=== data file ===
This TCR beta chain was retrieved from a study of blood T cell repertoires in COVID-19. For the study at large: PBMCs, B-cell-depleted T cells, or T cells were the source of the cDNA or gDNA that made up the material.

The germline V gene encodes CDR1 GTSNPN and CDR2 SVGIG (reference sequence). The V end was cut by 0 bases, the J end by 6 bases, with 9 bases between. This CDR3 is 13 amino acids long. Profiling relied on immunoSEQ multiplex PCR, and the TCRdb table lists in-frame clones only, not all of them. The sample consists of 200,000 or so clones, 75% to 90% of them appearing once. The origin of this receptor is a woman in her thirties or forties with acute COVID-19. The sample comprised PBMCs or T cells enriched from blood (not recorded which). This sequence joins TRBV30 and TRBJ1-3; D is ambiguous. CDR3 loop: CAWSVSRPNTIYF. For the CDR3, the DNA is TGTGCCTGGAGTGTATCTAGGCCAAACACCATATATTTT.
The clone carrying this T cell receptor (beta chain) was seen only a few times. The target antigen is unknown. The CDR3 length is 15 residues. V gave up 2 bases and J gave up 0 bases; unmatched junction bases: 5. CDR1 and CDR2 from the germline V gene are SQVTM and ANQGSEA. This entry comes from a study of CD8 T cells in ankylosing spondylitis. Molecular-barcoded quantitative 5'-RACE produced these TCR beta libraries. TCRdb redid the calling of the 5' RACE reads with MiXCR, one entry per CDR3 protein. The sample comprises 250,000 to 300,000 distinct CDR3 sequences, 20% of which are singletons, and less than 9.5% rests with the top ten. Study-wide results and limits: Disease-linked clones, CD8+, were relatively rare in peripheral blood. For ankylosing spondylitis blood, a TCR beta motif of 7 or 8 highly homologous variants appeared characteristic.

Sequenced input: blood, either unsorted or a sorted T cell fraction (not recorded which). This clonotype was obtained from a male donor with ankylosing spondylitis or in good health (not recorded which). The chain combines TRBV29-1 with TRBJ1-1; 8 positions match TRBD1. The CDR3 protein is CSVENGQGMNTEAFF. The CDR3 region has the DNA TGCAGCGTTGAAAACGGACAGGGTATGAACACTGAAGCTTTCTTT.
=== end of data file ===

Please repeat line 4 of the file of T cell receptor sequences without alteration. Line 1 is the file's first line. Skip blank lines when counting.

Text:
Sequenced input: blood, either unsorted or a sorted T cell fraction (not recorded which). This clonotype was obtained from a male donor with ankylosing spondylitis or in good health (not recorded which). The chain combines TRBV29-1 with TRBJ1-1; 8 positions match TRBD1. The CDR3 protein is CSVENGQGMNTEAFF. The CDR3 region has the DNA TGCAGCGTTGAAAACGGACAGGGTATGAACACTGAAGCTTTCTTT.